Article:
About 60% of the poorest countries are at high risk of debt distress


The World Bank released its annual report on external debt statistics and analysis for 121 low- and middle-income countries of the world that report to the World Bank’s Debt Information System. (DRS).

This time, the international entity began by issuing an alert due to the global economic situation’s impact on foreign debt. The World Bank stated that rising interest rates and slowing global growth risk driving many countries into a debt crisis. So, around 60% of the poorest countries are already running a high risk of debt distress or are already in trouble.

“The debt crisis facing developing countries has intensified,” said World Bank Group President David Malpass. “A comprehensive approach is needed to reduce debt, increase transparency and facilitate faster restructuring so countries can focus on spending supporting growth and reducing poverty. Without it, many countries and their governments face a fiscal crisis and political instability, with millions of people falling into poverty.

The debt report is that, at the end of 2021, the external debt of these developing economies totaled US$9 trillion, more than double that of a decade ago. Meanwhile, the study stresses, during the same period, the total external debt of IDA client countries nearly tripled to $1 trillion.

And it is that the important reason behind the more significant impact that the emerging economies are having under this situation is due to the devaluation of the local currency that many countries presented before the strengthening of the dollar.

“In 2022, global growth is slowing sharply. Amid one of the most internationally synchronous episodes of monetary and fiscal policy tightening the world has seen in 50 years, the risk of a global recession has been on the rise.” currency depreciations have made matters worse for many developing countries whose debt is denominated in US dollars,” the report says.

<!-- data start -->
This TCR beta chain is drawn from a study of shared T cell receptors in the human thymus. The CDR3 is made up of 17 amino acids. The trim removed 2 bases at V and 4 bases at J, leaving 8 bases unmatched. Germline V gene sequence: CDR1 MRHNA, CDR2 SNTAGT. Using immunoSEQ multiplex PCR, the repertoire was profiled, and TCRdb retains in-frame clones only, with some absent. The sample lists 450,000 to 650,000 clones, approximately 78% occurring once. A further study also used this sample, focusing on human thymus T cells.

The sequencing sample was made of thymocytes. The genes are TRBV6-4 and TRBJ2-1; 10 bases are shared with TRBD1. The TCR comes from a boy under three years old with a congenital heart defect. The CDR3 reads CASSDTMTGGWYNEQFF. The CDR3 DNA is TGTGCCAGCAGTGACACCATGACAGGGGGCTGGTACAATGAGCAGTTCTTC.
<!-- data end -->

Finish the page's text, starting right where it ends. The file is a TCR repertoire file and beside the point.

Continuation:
But in addition, the debt request trend has changed since the debt has grown in recent years. Based on the report, low- and middle-income economies have become increasingly indebted to private creditors, especially bondholders. At the end of 2021, 61% of the US$3.6 trillion in long-term public and publicly guaranteed external debt was owed to private creditors, up from 46% in 2010.

Debt in Latin America and the Caribbean

The total debt that Latin America and the Caribbean countries have is US$10.4 trillion, contracted over 12 years, from 2010 to 2021; the last annual debt report was US$1.991 trillion (2021).

All this is a problem for Latin America, a region whose denominator is precarious in providing essential services in most countries. So debt service payments take away scarce fiscal resources from health, education, social assistance, and investment in infrastructure.

The biggest lenders

By the end of 2021, low- and middle-income countries owed 61% of their public and publicly guaranteed debt to private creditors, an increase of 15 percentage points over 2010.

According to the report, China, a country not a member of the Paris Club, is the largest bilateral lender to low- and middle-income countries, lending an average of US$19 billion annually over the past ten years, almost 1/3 of all bilateral loans, To those countries.

Among other Paris Club members, Russia averaged $6.1 billion in annual borrowing, Saudi Arabia $2.5 billion, and India $2.4 billion. That compares with an average of $12.9 billion in yearly borrowing from Japan, $5.3 billion from France, and $3.9 billion from Germany (which are members of the Paris Club).